This is the first year that Apple Inc. (NASDAQ:AAPL) has chosen to introduce two new iPhone models. The iPhone 5C was supposed to have generally the same parts as last year’s iPhone 5, but comes in a new plastic casing available in different colors. The new model was supposed to be a step away from the high-end considering its price, and to differentiate from the company’s flagship aluminum iPhone 5S, which exclusively has a TouchID fingerprint sensor for secure access. At the moment of its launch, some market watchers predicted that the iPhone 5C would find greater success in the long run. However, Apple is now reducing its iPhone 5C production.
Foxconn and Pegatron
Recently, Apple lowered iPhone 5C orders to Pegatron Technology by 20 percent and those to Foxconn Electronics by nearly one-third for the 5S. Today, it has been reported that Foxconn will stop production of the iPhone 5C at its factory in Zhengzhou, northern China, and shift the capacity to iPhone 5S, according to anonymous industry sources. However, some say that the company will not stop production of the iPhone 5C but only reduce its weekly output slightly. To this moment, Foxconn has declined to comment.
Foxconn has been Apple’s primary assembly partners for years, while Pegatron “pushed” its way in with a contract to build both the iPhone and the iPad mini. Reportedly, each company will handle about 30 percent of orders for Apple’s iPhone 5C, while the other will take care of the remaining 70 percent respectively. But really, what is the deal with the iPhone 5C?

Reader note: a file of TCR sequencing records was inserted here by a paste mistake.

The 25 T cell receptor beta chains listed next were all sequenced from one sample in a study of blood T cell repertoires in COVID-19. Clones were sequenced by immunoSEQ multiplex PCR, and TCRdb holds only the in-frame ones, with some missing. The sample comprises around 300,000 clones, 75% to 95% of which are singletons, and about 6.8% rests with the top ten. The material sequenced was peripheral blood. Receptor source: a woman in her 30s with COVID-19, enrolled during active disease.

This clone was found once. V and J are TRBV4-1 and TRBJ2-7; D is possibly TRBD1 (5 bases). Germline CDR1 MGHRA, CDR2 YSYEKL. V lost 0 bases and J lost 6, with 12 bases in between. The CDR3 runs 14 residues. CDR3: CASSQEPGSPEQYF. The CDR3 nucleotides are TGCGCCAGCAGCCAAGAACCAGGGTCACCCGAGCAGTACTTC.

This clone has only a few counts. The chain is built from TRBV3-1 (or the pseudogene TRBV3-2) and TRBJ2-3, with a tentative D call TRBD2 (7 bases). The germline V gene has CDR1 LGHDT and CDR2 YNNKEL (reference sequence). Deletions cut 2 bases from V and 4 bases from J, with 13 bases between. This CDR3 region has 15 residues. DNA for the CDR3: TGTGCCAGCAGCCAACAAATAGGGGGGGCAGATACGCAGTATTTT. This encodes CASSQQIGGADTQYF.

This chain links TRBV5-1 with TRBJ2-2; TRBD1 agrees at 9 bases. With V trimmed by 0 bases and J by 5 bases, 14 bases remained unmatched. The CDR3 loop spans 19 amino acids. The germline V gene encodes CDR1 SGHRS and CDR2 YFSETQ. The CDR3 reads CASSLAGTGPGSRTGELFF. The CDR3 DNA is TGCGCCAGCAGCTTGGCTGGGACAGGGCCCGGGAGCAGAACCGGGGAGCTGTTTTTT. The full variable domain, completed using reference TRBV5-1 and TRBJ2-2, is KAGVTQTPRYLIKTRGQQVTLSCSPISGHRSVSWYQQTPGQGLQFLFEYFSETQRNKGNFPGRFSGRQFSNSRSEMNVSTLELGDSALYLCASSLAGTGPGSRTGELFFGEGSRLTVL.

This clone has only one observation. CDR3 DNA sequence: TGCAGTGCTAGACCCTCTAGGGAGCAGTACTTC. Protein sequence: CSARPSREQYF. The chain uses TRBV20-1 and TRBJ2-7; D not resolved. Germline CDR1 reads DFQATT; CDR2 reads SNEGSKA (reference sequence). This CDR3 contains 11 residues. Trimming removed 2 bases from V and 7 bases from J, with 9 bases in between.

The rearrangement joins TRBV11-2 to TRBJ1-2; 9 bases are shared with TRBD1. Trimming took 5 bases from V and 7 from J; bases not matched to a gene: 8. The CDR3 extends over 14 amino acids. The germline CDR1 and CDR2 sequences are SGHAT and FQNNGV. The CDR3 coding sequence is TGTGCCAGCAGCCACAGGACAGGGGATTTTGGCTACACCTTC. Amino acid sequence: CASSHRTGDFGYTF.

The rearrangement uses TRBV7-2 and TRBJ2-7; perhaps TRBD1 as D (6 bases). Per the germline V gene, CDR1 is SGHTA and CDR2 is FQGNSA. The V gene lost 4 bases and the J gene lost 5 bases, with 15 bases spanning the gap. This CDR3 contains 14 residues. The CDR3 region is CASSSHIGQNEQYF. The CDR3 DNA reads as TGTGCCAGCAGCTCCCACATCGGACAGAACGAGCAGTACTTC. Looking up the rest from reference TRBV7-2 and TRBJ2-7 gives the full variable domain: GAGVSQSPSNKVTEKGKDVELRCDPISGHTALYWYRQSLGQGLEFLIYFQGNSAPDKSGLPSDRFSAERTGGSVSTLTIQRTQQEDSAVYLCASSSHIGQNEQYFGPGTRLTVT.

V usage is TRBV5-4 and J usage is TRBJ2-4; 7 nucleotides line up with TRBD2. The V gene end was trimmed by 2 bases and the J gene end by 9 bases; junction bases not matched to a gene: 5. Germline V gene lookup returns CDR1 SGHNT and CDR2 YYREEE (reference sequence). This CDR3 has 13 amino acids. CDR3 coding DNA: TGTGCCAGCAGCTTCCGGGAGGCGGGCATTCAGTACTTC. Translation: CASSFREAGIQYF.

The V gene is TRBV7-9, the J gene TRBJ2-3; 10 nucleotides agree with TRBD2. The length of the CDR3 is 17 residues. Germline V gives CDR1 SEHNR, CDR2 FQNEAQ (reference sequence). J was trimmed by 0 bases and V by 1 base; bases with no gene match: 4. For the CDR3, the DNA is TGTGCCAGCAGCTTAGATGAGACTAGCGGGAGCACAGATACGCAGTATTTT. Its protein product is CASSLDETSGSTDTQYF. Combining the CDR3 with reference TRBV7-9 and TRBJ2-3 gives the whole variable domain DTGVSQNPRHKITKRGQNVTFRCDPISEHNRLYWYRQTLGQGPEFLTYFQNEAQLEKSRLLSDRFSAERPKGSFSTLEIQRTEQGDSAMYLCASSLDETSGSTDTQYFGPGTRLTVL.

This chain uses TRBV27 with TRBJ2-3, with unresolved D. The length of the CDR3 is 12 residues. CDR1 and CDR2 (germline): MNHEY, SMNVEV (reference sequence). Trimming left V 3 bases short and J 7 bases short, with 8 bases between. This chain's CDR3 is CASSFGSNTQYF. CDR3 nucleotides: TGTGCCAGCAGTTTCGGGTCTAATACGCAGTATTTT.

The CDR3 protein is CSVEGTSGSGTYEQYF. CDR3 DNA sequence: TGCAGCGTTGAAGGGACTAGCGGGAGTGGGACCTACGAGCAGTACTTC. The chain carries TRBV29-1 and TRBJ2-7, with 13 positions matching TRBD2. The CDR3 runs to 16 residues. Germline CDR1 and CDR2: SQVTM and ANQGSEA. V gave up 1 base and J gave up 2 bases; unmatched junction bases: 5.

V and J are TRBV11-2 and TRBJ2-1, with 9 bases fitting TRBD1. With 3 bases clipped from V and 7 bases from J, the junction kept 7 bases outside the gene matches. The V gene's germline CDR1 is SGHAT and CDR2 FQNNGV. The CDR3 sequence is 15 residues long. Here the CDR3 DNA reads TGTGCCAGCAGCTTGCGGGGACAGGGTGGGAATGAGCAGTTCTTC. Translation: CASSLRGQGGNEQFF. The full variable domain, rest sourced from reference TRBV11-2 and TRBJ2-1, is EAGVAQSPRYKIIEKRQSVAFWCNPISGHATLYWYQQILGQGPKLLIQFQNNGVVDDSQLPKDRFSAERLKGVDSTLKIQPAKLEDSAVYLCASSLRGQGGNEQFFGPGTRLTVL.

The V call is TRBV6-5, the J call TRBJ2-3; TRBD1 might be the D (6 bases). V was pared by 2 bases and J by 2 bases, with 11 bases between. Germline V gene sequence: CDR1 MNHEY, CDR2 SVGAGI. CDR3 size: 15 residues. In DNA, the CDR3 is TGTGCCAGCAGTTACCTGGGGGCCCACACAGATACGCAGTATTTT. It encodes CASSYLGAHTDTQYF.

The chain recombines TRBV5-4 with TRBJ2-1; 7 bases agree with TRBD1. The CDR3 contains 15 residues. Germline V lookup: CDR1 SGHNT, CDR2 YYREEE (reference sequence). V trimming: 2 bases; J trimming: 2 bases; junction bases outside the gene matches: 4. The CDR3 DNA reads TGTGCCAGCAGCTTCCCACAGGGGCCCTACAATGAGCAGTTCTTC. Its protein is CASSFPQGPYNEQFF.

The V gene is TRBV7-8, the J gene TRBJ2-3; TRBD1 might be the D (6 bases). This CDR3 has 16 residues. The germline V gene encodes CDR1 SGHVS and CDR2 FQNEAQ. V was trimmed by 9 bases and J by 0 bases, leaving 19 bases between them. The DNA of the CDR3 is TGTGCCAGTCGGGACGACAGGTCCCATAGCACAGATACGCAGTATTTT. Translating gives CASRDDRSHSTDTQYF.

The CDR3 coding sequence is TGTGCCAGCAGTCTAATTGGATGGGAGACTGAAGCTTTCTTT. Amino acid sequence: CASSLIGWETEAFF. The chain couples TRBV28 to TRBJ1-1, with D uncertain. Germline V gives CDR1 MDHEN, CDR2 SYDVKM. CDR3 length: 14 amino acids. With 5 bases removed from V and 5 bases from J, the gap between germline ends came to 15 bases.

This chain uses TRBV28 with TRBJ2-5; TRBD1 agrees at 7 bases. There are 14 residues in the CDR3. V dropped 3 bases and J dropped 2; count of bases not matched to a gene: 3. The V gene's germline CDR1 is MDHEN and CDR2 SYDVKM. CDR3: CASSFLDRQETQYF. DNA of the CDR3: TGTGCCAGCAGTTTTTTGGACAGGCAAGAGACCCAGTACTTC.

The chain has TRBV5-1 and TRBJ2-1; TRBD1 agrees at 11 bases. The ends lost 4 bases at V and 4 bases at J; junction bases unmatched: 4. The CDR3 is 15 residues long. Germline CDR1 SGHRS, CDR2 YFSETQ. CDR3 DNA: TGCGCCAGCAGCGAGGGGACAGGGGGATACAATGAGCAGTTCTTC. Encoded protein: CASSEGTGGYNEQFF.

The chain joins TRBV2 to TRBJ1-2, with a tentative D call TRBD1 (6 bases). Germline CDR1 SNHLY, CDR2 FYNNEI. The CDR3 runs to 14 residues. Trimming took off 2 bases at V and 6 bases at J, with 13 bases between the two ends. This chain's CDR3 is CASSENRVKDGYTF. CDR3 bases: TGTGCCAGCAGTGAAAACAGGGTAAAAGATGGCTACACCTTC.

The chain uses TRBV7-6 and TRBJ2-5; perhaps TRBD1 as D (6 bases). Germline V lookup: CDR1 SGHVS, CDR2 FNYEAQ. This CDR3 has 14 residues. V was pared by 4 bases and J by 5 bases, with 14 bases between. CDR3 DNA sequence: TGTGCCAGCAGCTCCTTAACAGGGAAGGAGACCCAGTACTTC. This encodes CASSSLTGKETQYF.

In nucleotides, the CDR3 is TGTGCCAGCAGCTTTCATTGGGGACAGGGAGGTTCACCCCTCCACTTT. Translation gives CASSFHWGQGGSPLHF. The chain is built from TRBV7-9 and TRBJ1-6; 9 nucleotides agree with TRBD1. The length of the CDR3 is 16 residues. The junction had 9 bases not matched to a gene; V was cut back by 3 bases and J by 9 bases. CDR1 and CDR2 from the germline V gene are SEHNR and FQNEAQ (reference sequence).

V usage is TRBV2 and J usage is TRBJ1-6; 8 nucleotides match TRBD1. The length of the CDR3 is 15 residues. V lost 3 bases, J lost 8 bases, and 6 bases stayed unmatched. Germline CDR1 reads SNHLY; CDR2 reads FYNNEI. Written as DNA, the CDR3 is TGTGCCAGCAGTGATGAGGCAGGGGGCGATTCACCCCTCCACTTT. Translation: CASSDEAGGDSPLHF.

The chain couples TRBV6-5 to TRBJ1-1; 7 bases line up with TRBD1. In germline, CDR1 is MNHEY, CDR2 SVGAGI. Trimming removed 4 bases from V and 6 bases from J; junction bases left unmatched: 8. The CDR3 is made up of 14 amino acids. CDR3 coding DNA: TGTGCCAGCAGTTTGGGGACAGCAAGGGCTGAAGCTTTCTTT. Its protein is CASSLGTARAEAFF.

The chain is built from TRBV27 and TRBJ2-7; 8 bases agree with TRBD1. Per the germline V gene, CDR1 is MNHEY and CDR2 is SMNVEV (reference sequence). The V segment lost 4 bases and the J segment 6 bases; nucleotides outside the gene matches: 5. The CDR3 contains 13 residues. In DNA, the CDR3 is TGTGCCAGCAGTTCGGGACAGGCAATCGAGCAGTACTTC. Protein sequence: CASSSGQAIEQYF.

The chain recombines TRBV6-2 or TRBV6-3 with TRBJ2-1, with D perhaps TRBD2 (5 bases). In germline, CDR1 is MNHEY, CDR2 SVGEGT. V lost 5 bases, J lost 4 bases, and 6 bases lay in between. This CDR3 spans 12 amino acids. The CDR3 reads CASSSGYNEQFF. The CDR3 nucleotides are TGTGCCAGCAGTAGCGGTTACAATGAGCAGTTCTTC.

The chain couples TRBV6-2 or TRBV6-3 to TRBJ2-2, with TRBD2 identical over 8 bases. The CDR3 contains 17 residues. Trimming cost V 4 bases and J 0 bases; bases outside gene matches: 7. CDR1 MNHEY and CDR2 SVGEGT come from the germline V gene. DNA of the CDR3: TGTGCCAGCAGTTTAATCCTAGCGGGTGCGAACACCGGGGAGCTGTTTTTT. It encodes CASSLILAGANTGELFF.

Apparently, the new plastic Apple iPhone has experienced less-than-stellar sales since it was launched in September. Plus, as we have said before, the “C” in its name does not stand for “cheap.” The price both for selling and producing it are high. Costs associated with the ramp-up in production of this device are reported to have affected Pegatron’s bottom line, as the company reported lower-than-expected 3Q net profits on Monday. Although the order cutbacks have done their share of contribution to this phenomenon as well.
Is that all, folks?
“Weak sales” can be a not so solid argument to support the reason why Apple is really reducing its iPhone 5C production. On the one hand, when reporting its handset business, the company does not break down figures on a model-by-model basis, citing competitive reasons. That means we can’t really know to what extent the sales of the iPhone 5C affect the numbers we see. But do numbers lie? The iPhone 5C and 5S went on sale on the same day and reached sales of 9 million.
Even more, it was reported last week that the company will be adding new suppliers for the iPhone 5C and iPad mini to boost the production in 2014. So, there’s another reason to add as to why Apple has been reducing and redirecting Foxconn’s and Pegatron production on iPhone 5C, rather than just assuming it’s not selling out.